During the period 2010-2020, a total of 30,903 cases were reported to ArboNET from American Samoa, Guam, Puerto Rico and USVI; 21,705 (70.2%) were confirmed and 9,198 (29.8%) were probable (Table 1). The highest number of dengue cases occurred in people under the age of 20, accounting for about half (15,640 (50.6%)) of reported cases. The majority of cases occurred in males, accounting for 16,808 (54.4%) of all cases. About 2% (584) of all cases were classified as severe dengue. A total of 10,037 (32.4%) people with dengue were hospitalized and 68 (0.2%) deaths were reported. Travel to a country with local dengue transmission within 2 weeks of symptom onset was reported in 28 (0.1%) cases.
From 2010 to 2020, the majority (29,862 (96.6%)) of dengue cases were reported in Puerto Rico (Figure 1). The annual incidence per 1,000 population was highest during the two outbreaks of 2010 and 2013, 2.9 and 2.6, respectively (Figure 2). Of all reported cases in Puerto Rico, 20,675 (69.2%) were confirmed and 9,187 (30.8%) were probable; 54.6% of dengue cases were in men. About 50% of reported cases in Puerto Rico have occurred in people under the age of 20, with the 10-19 age group accounting for 37.3% of cases. The highest incidence and hospitalization rates were also seen in children aged 10-14 and 15-19 (Figure 3). In Puerto Rico, 32.6% of people with dengue were hospitalized and 68 dengue-associated deaths were reported between 2010 and 2020; the greatest number of deaths (n=10) occurred in people over the age of 70, although six (8.8%) of the deaths occurred in people under the age of 20 (Figure 4). Almost all (>99%) dengue cases in Puerto Rico were acquired locally.
From 2010 to 2020, American Samoa accounted for 660 (2.1%) of all cases reported in US territories (Figure 1). The annual incidence per 1,000 population was highest in 2017, reaching 10.2 per 1,000 population (Figure 2). All dengue cases were confirmed and 50.3% were female. The highest case numbers and rates occurred in people younger than 20; 68.0% of reported cases occurred in people under the age of 20 and 45.9% in people aged 10-19. The proportion of people hospitalized for dengue cases in American Samoa (45.5%) was similar to that in Puerto Rico (Table 1); the highest incidence rates and hospitalizations occurred in the 10-14 year and 15-19 year age groups (Figure 5). No dengue-associated deaths have been reported and one travel-related case has been reported.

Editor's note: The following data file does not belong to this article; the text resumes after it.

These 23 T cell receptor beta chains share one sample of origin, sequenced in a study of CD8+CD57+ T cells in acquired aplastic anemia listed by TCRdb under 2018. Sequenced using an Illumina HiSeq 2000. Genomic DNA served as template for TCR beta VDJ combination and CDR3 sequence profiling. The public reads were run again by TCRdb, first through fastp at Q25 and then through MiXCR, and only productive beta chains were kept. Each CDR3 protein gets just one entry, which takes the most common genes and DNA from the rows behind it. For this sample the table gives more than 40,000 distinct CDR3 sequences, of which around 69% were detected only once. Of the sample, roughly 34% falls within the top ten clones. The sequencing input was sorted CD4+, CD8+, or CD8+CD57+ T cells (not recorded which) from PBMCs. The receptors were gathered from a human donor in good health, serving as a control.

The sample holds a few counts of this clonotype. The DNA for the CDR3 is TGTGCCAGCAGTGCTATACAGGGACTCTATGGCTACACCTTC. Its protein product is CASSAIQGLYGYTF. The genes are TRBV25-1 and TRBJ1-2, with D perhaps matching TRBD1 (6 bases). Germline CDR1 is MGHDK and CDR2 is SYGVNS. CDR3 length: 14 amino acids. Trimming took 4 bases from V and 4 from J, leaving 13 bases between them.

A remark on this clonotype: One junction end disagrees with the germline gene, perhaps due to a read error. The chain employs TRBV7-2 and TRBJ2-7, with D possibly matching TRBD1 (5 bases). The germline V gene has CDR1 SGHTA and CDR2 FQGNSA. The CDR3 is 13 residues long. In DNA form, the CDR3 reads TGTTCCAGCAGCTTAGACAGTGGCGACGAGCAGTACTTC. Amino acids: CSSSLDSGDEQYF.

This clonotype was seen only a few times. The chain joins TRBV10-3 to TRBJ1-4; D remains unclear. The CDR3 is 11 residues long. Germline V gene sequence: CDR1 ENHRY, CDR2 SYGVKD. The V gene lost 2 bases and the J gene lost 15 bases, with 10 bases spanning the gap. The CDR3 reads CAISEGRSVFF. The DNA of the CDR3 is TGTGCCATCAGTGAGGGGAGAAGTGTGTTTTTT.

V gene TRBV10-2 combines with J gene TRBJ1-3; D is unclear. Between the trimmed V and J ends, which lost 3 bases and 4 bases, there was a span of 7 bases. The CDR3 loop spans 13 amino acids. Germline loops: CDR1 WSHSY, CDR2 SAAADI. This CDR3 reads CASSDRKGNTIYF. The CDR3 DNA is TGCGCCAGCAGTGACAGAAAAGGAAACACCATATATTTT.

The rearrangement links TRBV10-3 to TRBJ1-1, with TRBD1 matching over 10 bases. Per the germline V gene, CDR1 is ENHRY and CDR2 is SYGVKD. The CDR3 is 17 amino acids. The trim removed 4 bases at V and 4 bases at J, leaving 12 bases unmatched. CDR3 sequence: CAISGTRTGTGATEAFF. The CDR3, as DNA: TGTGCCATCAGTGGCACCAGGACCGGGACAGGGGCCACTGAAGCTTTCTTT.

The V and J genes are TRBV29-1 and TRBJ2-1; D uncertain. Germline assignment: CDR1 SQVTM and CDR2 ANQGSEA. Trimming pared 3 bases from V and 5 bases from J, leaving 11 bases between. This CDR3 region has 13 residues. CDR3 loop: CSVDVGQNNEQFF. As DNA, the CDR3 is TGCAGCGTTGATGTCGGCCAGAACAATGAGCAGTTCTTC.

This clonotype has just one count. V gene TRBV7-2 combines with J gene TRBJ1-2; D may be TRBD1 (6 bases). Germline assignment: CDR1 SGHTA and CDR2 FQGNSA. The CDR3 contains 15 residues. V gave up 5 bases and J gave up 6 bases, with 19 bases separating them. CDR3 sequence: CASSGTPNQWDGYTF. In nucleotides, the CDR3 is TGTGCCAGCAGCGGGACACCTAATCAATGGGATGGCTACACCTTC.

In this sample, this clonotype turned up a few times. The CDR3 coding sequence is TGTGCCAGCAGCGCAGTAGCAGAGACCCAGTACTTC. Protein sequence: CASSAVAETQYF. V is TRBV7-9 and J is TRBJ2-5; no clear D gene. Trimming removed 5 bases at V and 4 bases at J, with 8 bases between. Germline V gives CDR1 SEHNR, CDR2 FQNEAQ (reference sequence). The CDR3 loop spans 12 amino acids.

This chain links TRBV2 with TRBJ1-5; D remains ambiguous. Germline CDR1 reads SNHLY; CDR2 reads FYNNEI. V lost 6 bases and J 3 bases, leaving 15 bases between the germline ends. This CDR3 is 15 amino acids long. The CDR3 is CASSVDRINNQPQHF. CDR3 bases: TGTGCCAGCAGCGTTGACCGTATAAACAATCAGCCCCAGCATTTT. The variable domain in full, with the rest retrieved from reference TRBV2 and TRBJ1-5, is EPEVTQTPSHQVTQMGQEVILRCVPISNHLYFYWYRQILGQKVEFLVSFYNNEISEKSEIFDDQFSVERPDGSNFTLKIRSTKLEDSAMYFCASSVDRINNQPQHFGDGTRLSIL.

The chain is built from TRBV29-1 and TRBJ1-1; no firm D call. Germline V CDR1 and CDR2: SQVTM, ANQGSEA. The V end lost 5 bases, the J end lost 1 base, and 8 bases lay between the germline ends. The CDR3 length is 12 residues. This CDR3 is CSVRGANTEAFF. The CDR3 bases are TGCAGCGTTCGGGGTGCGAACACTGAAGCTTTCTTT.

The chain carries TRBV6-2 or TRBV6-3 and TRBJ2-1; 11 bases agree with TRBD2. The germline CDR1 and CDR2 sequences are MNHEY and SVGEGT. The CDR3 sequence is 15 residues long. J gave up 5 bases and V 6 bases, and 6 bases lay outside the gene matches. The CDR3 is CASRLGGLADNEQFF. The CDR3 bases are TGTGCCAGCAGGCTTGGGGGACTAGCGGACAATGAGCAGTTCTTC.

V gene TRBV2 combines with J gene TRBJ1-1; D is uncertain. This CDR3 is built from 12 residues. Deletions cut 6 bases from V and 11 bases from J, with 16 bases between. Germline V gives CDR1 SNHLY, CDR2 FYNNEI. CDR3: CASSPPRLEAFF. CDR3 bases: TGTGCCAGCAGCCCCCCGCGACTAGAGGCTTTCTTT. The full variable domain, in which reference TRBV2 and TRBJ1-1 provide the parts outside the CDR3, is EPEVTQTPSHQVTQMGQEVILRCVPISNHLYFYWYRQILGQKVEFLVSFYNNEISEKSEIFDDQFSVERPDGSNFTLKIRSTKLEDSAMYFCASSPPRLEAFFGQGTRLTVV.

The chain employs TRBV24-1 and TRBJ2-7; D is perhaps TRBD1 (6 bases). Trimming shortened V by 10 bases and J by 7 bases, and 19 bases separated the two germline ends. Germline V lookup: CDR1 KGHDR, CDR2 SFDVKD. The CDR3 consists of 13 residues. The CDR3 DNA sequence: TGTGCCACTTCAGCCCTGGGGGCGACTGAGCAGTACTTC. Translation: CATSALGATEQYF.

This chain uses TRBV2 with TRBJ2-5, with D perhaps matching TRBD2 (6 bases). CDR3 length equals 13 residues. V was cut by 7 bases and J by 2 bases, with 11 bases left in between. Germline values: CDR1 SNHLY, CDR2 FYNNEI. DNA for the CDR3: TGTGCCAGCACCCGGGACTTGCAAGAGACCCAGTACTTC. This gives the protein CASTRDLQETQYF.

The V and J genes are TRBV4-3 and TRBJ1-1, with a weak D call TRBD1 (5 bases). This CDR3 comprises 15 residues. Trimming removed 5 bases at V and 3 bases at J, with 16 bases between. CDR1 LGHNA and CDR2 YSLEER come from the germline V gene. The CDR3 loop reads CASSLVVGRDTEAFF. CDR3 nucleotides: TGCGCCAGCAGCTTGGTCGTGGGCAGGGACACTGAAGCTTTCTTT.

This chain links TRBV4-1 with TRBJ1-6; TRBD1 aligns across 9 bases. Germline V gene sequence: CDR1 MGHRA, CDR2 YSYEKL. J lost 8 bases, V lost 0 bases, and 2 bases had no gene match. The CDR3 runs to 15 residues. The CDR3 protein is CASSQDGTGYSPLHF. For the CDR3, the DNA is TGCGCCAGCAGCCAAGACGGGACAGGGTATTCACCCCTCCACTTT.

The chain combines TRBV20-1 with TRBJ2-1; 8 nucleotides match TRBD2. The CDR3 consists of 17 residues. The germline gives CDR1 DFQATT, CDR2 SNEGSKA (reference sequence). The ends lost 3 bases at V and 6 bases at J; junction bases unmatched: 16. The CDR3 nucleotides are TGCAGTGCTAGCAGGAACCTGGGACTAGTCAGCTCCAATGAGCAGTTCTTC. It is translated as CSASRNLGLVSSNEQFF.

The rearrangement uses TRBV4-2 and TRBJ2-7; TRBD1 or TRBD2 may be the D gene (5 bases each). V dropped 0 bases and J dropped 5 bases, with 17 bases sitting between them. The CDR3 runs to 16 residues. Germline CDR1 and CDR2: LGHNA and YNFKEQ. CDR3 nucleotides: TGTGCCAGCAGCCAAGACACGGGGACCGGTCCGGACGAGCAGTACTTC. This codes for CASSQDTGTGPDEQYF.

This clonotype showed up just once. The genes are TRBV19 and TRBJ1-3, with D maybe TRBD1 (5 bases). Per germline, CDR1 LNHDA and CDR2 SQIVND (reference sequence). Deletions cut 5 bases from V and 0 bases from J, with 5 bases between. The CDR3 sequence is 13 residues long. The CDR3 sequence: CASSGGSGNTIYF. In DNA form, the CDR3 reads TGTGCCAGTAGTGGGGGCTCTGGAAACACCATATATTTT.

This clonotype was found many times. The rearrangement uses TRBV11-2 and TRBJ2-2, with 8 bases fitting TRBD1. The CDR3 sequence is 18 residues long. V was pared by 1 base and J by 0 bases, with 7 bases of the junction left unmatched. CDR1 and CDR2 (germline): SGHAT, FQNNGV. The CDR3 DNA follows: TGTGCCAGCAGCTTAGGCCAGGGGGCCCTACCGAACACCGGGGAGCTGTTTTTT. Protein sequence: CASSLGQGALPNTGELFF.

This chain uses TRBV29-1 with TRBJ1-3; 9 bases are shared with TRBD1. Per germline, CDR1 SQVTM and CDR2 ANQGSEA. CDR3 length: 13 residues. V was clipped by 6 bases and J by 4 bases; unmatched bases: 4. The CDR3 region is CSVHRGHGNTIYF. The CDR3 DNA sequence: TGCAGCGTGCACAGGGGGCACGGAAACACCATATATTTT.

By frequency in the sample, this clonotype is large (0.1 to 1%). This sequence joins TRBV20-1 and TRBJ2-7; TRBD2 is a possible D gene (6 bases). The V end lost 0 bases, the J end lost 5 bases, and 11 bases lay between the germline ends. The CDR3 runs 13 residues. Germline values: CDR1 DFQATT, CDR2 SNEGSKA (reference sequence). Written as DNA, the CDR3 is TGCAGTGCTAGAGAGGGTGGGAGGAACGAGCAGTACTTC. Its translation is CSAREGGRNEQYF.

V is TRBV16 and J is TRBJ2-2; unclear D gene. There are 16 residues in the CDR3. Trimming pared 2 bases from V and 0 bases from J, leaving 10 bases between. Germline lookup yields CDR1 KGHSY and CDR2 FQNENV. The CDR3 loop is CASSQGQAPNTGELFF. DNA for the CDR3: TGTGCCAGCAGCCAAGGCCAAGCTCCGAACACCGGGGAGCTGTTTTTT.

US Virgin Islands
From 2010 to 2020, USVI accounted for 353 (1.1%) of all reported cases in US territories (Figure 1). The annual incidence per 1,000 population was highest during the 2012-2013 outbreak, with an annual incidence of 1.6 in 2013 (Figure 2). Almost all (96.9%) of the cases reported to the USVI were confirmed and 53.3% were in women. About a third of reported cases have occurred in children and adolescents under the age of 20, with the majority (21.5%) in the 10-19 age group. The 20 to 29 age group was the second most affected age group with 15.0% of cases. Three (0.8%) people with dengue were hospitalized and no dengue-associated deaths were reported. The highest incidence rate was observed in children aged 10 to 14 years (Figure 6). All reported cases were acquired locally.
During 2010-2020, Guam accounted for 28 (0.1%) of all reported cases in U.S. territories. All cases were confirmed and occurred in 2019 and 2020; however, almost half of all reported cases (13 (46.4%)) were travel-related. More than half (60.7%) of the cases involved men. As in other U.S. territories, the 10-19 age group has been hardest hit, with around 25% of reported cases. Unlike the other territories, the second most affected age group was people between the ages of 30 and 39, accounting for 21.4% of cases. Thirty-two percent of people with dengue were hospitalized and no dengue-associated deaths were reported (Table 1).
Distribution of Serovars in Puerto Rico, USVI and American Samoa
A total of 21,329 confirmed cases from Puerto Rico (21,194), USVI (119), and American Samoa (16) had DENV serotype data reported or performed by the CDC Dengue Branch Laboratory (Table 2). In Puerto Rico, the majority (72.9%) of cases were DENV-1, followed by DENV-4 (24.1%), which were associated with large dengue epidemics from 2010 to 2013 (Figure 7). Along with the emergence of chikungunya in 2014 and Zika in 2016, the overall number of dengue cases decreased from 2015 to 2019, with all four DENV serotypes circulating at low levels. In 2019 and 2020, dengue activity increased slightly, with all locally acquired cases being identified as DENV-1, in addition to multiple travel-associated DENV-2 and DENV-3 cases. In USVI, DENV-1 and DENV-4 were the two circulating dengue serotypes during the 2012–2013 outbreaks, with DENV-1 accounting for 80.7% of cases with available serotype. In American Samoa, limited serotype data were available, although cases of DENV-2 (n=2) and DENV-3 (n=14) were reported.